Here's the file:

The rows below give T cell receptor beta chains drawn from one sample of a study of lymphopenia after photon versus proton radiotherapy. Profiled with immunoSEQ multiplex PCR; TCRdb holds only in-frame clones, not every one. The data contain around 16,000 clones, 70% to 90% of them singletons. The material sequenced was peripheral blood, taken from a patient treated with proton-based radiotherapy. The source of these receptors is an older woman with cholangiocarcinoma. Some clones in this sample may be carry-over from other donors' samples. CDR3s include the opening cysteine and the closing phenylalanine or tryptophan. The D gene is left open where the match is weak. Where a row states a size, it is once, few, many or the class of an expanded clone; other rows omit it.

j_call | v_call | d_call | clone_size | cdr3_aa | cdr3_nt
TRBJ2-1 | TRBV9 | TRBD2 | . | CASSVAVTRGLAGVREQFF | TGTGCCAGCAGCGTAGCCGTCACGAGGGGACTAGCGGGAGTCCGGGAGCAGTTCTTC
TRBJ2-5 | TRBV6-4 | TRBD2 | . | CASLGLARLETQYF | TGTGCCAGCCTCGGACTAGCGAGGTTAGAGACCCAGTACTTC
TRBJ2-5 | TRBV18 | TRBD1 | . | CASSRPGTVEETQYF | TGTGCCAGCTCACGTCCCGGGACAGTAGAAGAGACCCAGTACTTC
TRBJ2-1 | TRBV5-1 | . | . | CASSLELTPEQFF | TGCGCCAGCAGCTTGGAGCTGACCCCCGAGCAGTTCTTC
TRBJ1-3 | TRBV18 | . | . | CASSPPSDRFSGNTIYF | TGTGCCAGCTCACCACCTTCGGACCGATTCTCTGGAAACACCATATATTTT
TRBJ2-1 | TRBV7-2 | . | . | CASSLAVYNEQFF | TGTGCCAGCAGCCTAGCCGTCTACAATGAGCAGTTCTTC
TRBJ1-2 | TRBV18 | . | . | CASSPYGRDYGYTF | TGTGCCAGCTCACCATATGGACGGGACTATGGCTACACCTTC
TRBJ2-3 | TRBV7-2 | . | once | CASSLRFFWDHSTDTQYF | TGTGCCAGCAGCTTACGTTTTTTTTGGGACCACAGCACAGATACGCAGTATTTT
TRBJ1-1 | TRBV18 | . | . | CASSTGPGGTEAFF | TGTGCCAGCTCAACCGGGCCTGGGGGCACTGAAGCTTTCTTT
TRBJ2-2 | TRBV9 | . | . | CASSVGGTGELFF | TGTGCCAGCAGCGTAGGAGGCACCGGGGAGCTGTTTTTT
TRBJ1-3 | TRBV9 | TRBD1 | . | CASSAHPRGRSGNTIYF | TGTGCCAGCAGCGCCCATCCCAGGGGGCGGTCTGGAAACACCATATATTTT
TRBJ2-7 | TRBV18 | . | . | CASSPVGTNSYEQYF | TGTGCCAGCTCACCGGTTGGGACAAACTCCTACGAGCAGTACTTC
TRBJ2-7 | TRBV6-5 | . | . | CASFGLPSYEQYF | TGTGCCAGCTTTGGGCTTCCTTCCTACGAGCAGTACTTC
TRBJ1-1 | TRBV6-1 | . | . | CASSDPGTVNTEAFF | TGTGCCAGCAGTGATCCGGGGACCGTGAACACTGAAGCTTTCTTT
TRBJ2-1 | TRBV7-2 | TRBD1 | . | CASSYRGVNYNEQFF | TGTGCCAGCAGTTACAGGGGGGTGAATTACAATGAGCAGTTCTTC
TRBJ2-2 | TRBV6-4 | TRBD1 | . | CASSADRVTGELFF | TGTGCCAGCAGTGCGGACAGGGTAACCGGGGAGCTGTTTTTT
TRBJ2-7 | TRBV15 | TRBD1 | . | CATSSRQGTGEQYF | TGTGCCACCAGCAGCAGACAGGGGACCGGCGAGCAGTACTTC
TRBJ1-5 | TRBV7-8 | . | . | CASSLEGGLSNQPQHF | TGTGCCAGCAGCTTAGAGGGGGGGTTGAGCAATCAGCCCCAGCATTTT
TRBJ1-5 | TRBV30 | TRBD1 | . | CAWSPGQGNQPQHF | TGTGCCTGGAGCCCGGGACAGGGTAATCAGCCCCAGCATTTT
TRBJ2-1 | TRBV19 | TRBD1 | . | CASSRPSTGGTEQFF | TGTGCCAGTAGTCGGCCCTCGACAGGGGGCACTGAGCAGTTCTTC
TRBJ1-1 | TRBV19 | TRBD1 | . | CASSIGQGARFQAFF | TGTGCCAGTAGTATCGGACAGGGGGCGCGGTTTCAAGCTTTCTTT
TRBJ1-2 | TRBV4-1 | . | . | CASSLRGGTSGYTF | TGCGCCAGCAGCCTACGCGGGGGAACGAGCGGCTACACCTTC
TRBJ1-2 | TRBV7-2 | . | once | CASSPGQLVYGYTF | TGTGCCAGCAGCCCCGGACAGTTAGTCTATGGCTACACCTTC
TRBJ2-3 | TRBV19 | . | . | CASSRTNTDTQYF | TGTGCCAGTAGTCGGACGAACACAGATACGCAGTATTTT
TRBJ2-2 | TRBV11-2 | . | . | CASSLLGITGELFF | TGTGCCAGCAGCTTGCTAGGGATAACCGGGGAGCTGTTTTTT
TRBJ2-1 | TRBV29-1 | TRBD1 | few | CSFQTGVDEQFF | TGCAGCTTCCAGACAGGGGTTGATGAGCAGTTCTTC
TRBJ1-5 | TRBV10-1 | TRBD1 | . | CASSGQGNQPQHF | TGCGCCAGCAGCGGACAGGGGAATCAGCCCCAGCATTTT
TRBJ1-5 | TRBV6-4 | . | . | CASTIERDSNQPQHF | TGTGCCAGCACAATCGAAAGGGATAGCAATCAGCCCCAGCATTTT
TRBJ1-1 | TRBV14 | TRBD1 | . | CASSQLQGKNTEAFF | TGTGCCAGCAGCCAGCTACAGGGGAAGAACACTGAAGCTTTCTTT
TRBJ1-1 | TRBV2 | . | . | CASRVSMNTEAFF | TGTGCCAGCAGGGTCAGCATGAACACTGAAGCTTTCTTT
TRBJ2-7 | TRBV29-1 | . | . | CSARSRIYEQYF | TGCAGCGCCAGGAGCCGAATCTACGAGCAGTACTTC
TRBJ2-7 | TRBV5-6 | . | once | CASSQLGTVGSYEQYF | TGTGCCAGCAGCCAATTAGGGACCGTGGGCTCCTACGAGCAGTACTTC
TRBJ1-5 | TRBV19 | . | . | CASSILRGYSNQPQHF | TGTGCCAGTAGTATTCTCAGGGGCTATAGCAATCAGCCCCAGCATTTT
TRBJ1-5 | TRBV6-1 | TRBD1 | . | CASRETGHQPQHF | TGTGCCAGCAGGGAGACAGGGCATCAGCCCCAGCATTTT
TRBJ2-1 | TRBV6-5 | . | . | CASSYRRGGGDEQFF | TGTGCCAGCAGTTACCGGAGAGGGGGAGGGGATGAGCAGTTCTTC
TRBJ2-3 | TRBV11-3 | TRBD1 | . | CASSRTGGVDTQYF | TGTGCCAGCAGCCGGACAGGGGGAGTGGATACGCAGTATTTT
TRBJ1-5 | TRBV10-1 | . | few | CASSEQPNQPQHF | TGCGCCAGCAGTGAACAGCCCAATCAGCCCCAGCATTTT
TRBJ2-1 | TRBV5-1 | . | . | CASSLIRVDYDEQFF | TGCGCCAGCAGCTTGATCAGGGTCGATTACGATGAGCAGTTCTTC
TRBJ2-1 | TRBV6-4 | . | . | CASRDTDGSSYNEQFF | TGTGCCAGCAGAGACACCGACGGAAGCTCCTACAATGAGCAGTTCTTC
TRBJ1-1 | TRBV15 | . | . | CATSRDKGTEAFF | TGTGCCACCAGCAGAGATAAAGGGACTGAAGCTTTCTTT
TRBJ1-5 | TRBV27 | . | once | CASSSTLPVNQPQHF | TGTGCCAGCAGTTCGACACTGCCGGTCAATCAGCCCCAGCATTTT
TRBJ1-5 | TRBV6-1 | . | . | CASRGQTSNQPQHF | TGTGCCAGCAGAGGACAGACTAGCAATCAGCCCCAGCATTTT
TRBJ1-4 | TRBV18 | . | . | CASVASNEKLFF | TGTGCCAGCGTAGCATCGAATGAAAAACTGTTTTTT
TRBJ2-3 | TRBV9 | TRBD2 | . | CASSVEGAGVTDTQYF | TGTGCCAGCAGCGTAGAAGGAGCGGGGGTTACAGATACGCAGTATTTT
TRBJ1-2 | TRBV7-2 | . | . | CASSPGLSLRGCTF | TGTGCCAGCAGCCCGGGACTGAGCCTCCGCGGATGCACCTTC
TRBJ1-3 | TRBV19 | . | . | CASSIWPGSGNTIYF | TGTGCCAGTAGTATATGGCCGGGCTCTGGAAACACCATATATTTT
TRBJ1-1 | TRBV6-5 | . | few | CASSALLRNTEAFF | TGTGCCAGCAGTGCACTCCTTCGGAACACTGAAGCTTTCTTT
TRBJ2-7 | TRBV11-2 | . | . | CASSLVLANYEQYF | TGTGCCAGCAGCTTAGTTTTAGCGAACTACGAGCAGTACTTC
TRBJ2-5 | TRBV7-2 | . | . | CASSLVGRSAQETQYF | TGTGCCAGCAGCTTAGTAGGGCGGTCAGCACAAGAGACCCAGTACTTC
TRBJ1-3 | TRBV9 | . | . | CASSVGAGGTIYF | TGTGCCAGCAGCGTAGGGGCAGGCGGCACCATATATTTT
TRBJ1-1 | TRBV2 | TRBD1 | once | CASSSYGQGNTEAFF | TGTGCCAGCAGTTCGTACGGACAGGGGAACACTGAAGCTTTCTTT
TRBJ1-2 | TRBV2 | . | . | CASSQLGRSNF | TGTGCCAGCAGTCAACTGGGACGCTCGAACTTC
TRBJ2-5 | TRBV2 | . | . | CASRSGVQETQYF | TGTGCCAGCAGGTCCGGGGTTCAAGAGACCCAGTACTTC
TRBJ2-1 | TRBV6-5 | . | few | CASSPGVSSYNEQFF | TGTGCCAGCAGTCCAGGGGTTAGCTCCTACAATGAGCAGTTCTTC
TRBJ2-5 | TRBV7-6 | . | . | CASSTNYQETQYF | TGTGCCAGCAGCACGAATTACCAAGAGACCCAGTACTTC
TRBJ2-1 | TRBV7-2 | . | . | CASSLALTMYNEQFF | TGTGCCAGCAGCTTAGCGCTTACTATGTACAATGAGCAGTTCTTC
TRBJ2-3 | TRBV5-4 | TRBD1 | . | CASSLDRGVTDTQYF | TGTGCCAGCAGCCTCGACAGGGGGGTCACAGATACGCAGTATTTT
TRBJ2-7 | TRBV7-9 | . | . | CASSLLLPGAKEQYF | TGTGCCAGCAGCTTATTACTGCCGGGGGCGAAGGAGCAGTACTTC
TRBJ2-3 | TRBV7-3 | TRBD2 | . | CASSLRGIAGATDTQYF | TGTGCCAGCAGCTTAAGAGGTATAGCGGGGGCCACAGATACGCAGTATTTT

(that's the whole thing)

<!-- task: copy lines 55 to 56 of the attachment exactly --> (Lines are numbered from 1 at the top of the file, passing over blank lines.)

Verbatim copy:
TRBJ2-5 | TRBV2 | . | . | CASRSGVQETQYF | TGTGCCAGCAGGTCCGGGGTTCAAGAGACCCAGTACTTC
TRBJ2-1 | TRBV6-5 | . | few | CASSPGVSSYNEQFF | TGTGCCAGCAGTCCAGGGGTTAGCTCCTACAATGAGCAGTTCTTC